Prophet 6, Prophet X, Moog Sub 37, Tempest Drum Computer, Roland V Piano, Fender American Stratocaster, Roger Linn Adrenalinn iii, Origin Effects Cali76 and SlideRig compressor, ASUS Zenbook Pro Computer, Soundcraft MTK 22 Mixer, Mark Of The Unicorn Digital Performer 10 Software.

Gerry Havinga

  • ***
  • 294
  • Really enjoying creating sounds and composing.
    • For the love of electronic music
Re: Demo-Weary
« Reply #13 on: July 19, 2018, 12:07:03 AM »
I always thought traditional synthesizer music was bleeps and bloops ala The Barons. Synths originally were used for sound effects rather than actual musical compositions...but that changed with Wendy Carlos and itís use in Disco and Dance music. Regardless Sacred Synthesis, your music sounds nothing like traditional synthesizer music at all. I would equate it more towards early Phaedra era Tangerine Dream type soundscapes with focus mainly on pads and strings rather than repetitive motifs or classical performance.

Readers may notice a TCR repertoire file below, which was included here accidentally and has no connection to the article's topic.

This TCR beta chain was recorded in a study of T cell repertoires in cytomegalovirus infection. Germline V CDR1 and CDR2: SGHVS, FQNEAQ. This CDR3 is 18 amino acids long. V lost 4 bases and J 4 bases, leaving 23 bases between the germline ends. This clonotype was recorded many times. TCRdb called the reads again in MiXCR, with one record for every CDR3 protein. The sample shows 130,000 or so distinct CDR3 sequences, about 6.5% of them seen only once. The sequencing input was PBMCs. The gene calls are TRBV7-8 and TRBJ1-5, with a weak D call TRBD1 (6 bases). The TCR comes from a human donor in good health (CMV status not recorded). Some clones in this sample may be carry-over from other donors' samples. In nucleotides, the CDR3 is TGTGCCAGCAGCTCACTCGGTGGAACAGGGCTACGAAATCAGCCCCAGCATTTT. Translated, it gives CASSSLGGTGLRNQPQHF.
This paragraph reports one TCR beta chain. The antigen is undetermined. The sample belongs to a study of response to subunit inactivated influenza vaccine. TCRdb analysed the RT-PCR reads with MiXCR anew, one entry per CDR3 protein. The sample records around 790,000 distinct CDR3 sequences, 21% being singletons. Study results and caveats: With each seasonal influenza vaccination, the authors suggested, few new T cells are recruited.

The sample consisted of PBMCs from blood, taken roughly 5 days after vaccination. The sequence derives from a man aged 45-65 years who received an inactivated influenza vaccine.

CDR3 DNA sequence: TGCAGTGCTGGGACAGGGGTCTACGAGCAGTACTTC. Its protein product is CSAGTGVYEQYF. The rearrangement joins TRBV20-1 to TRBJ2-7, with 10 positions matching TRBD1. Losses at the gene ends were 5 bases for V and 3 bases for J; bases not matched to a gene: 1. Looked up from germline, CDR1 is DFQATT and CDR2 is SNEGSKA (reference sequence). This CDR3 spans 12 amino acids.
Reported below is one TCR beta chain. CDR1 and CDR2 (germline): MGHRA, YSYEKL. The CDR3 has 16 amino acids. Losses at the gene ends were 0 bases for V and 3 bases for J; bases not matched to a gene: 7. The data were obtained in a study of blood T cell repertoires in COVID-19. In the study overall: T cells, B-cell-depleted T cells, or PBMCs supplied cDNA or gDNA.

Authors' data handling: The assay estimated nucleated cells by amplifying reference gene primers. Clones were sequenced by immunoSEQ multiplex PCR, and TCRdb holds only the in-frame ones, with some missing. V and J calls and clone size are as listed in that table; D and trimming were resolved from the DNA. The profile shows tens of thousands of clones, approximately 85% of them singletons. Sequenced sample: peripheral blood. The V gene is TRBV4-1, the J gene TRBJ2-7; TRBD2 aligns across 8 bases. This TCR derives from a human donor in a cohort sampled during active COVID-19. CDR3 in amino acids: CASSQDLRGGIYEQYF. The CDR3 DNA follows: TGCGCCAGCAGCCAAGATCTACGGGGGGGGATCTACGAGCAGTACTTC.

There is also quite a bit of Klaus Schulze videos and performance out there. Personally I really like his stuff with Lisa Gerrard, especially Rheingold and Loreley are amazingly beautiful and haunting, almost ambient, compositions (and they last for 20+ minutes ;-).
Prophet X, Prophet Rev2 and Evolver desktop, Waldorf Blofeld, Roland System-1, Korg Microstation, Nord Rack 2, Akai S5000, Dato DUO, Elektron Digitone, Deepmind12D, Schrittmacher, Bitwig v2. Daw-less...

https://soundcloud.com/user-252754541
https://open.spotify.com/artist/1QKocb4H6mNRVJ01qyqd

Re: Demo-Weary
« Reply #14 on: July 19, 2018, 06:47:40 AM »
Yeah, I knew I was stepping in it with the expression, "traditional music."  I knew it.  It's a lightening rod among synthesists.  Ah well....carry on, fellas.  Just seeing if the water temperature might have at all changed around here.
« Last Edit: July 19, 2018, 06:51:12 AM by Sacred Synthesis »
The Musical Synthesizer YouTube Channel:
https://www.youtube.com/channel/UChLGwGiRVs7rlZXnOG9_mUw

The Musical Synthesizer Blog: https://themusicalsynthesizer.wordpress.co

chysn

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Re: Demo-Weary
« Reply #15 on: July 19, 2018, 07:35:43 AM »